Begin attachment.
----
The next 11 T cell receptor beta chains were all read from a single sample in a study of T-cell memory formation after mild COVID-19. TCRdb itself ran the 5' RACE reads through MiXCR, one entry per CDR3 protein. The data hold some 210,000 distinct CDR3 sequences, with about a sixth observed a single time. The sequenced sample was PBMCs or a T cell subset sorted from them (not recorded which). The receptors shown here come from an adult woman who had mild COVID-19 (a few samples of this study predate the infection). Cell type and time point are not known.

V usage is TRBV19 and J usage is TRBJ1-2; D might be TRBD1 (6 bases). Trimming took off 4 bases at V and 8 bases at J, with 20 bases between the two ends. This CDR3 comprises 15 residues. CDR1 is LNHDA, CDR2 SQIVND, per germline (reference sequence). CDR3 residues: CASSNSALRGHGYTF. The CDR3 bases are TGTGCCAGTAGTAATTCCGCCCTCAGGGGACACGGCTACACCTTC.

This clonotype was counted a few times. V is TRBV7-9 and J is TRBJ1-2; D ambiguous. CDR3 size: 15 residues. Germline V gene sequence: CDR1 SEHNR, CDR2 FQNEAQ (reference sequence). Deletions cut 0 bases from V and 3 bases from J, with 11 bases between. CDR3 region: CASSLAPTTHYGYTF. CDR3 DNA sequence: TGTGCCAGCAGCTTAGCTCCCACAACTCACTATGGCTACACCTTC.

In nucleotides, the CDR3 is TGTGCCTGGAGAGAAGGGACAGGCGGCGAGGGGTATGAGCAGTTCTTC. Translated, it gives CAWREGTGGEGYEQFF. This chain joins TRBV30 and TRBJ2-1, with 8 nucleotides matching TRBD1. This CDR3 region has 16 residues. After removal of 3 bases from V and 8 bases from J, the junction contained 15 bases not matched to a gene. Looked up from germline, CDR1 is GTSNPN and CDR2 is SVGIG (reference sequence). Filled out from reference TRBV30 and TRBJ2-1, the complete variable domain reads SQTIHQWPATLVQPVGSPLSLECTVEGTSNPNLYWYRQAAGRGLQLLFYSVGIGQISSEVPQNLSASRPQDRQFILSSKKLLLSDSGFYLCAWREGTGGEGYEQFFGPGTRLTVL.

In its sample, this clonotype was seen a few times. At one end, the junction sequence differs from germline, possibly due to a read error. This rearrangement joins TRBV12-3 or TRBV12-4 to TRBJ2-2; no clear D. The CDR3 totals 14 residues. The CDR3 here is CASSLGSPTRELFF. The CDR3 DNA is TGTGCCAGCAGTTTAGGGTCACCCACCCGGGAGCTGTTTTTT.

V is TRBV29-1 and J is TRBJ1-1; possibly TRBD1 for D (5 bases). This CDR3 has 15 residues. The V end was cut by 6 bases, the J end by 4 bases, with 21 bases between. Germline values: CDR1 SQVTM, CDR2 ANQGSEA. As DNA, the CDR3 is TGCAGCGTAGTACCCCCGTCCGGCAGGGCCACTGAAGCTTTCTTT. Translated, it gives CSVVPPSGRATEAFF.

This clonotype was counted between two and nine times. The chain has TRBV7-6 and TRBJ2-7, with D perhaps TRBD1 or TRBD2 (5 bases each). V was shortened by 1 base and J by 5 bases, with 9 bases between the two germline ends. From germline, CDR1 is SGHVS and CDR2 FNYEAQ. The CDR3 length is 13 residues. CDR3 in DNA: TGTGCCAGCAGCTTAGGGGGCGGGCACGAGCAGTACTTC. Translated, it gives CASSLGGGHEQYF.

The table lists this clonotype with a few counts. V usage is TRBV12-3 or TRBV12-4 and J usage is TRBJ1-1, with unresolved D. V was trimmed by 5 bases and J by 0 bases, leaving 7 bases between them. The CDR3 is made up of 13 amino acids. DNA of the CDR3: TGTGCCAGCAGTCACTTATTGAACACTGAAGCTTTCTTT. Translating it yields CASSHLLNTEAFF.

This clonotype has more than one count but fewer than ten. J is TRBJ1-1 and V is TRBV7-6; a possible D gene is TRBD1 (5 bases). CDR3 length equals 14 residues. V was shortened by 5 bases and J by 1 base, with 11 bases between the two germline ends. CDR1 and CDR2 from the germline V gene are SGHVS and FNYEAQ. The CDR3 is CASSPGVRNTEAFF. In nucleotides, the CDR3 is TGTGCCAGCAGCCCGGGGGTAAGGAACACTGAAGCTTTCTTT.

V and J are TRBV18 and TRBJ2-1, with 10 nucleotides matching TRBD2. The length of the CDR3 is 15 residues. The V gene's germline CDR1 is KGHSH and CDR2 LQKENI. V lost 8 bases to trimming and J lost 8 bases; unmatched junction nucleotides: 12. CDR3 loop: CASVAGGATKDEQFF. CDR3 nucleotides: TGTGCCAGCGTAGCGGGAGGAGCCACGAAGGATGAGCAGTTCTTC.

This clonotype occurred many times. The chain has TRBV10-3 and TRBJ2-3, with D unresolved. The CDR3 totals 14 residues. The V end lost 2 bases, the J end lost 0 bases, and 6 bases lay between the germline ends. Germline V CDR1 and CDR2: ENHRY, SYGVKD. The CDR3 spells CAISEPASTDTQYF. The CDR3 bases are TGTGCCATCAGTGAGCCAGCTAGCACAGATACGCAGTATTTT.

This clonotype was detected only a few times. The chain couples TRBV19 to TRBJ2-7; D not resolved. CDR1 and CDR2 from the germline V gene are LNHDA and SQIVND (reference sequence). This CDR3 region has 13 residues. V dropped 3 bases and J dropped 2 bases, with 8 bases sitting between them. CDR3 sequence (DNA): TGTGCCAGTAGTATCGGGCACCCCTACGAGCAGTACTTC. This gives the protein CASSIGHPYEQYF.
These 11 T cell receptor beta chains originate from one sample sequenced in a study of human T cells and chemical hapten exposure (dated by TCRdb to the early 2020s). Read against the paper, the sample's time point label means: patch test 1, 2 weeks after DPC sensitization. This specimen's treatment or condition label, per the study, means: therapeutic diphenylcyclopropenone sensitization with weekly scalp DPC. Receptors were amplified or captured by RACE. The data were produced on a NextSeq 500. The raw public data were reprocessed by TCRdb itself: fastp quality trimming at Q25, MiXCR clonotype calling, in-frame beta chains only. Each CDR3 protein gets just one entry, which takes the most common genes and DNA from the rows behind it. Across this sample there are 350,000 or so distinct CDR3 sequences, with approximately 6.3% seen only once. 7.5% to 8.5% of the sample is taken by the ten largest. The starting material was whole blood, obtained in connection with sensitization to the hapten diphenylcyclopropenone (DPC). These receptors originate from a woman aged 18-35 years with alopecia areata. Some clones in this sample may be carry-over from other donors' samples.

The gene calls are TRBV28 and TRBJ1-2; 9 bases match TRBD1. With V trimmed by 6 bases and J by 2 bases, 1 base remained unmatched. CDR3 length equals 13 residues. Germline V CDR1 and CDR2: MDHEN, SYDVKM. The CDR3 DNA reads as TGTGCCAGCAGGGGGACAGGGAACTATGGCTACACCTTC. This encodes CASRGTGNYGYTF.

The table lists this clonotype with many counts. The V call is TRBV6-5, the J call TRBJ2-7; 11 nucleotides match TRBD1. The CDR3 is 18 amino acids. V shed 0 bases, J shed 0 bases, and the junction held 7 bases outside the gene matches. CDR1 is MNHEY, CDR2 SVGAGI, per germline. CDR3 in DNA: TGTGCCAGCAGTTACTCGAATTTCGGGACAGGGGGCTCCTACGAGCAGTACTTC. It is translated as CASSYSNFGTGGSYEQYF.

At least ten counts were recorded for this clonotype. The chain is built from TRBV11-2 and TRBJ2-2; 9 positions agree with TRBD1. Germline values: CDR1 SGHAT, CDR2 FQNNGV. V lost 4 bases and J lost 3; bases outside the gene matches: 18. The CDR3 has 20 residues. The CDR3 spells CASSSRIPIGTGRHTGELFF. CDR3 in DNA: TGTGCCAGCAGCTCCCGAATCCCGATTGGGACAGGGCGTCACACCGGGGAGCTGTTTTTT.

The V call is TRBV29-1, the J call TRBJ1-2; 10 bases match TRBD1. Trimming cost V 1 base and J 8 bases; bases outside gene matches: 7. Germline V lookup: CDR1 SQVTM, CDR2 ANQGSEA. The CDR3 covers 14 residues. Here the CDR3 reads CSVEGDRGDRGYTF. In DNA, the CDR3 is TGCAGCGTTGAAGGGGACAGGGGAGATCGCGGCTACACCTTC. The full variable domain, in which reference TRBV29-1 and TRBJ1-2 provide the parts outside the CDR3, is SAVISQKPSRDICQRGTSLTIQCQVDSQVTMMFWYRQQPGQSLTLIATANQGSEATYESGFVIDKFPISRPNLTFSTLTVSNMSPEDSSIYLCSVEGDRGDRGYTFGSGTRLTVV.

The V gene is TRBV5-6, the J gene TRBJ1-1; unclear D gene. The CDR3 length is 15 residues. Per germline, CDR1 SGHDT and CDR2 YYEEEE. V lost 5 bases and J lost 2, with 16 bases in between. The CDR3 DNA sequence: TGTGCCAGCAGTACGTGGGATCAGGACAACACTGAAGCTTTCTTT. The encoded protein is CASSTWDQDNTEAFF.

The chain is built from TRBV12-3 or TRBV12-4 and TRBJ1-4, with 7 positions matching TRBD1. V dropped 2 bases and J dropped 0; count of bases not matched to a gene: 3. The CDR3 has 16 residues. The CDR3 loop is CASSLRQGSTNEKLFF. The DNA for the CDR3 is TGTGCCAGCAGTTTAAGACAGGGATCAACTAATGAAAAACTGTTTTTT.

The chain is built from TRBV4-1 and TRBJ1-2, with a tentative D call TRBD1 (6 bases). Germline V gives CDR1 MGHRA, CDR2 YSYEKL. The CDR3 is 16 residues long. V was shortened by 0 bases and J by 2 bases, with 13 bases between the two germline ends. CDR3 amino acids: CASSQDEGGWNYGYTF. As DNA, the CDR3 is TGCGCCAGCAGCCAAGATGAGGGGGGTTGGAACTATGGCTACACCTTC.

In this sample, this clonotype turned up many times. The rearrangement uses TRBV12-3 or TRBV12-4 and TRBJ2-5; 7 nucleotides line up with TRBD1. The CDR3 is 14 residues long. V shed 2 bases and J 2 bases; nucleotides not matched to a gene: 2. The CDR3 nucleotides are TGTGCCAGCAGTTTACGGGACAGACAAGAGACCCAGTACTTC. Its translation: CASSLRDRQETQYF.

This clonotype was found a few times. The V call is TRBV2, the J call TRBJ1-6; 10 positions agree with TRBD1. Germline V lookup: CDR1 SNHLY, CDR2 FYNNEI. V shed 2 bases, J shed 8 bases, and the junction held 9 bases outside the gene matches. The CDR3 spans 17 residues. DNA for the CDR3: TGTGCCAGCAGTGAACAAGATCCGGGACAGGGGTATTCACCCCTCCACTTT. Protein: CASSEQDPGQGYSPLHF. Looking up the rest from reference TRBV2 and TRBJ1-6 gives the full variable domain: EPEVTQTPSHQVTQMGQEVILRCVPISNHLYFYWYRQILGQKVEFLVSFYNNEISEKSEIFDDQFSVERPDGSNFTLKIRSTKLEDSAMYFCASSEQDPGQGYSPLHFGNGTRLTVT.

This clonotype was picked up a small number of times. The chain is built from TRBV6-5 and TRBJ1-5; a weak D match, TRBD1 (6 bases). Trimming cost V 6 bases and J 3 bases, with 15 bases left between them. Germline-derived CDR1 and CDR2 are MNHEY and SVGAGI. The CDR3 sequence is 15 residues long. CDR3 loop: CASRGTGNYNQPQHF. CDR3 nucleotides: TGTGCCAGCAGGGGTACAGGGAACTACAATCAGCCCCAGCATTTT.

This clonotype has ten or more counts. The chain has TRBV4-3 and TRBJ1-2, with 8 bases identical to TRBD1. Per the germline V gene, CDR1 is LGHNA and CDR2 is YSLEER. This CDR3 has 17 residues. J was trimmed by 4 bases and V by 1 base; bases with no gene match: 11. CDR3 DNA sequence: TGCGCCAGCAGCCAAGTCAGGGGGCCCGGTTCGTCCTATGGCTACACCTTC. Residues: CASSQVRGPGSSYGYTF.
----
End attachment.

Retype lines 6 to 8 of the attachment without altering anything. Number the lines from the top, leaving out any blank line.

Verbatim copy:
V is TRBV29-1 and J is TRBJ1-1; possibly TRBD1 for D (5 bases). This CDR3 has 15 residues. The V end was cut by 6 bases, the J end by 4 bases, with 21 bases between. Germline values: CDR1 SQVTM, CDR2 ANQGSEA. As DNA, the CDR3 is TGCAGCGTAGTACCCCCGTCCGGCAGGGCCACTGAAGCTTTCTTT. Translated, it gives CSVVPPSGRATEAFF.

This clonotype was counted between two and nine times. The chain has TRBV7-6 and TRBJ2-7, with D perhaps TRBD1 or TRBD2 (5 bases each). V was shortened by 1 base and J by 5 bases, with 9 bases between the two germline ends. From germline, CDR1 is SGHVS and CDR2 FNYEAQ. The CDR3 length is 13 residues. CDR3 in DNA: TGTGCCAGCAGCTTAGGGGGCGGGCACGAGCAGTACTTC. Translated, it gives CASSLGGGHEQYF.

The table lists this clonotype with a few counts. V usage is TRBV12-3 or TRBV12-4 and J usage is TRBJ1-1, with unresolved D. V was trimmed by 5 bases and J by 0 bases, leaving 7 bases between them. The CDR3 is made up of 13 amino acids. DNA of the CDR3: TGTGCCAGCAGTCACTTATTGAACACTGAAGCTTTCTTT. Translating it yields CASSHLLNTEAFF.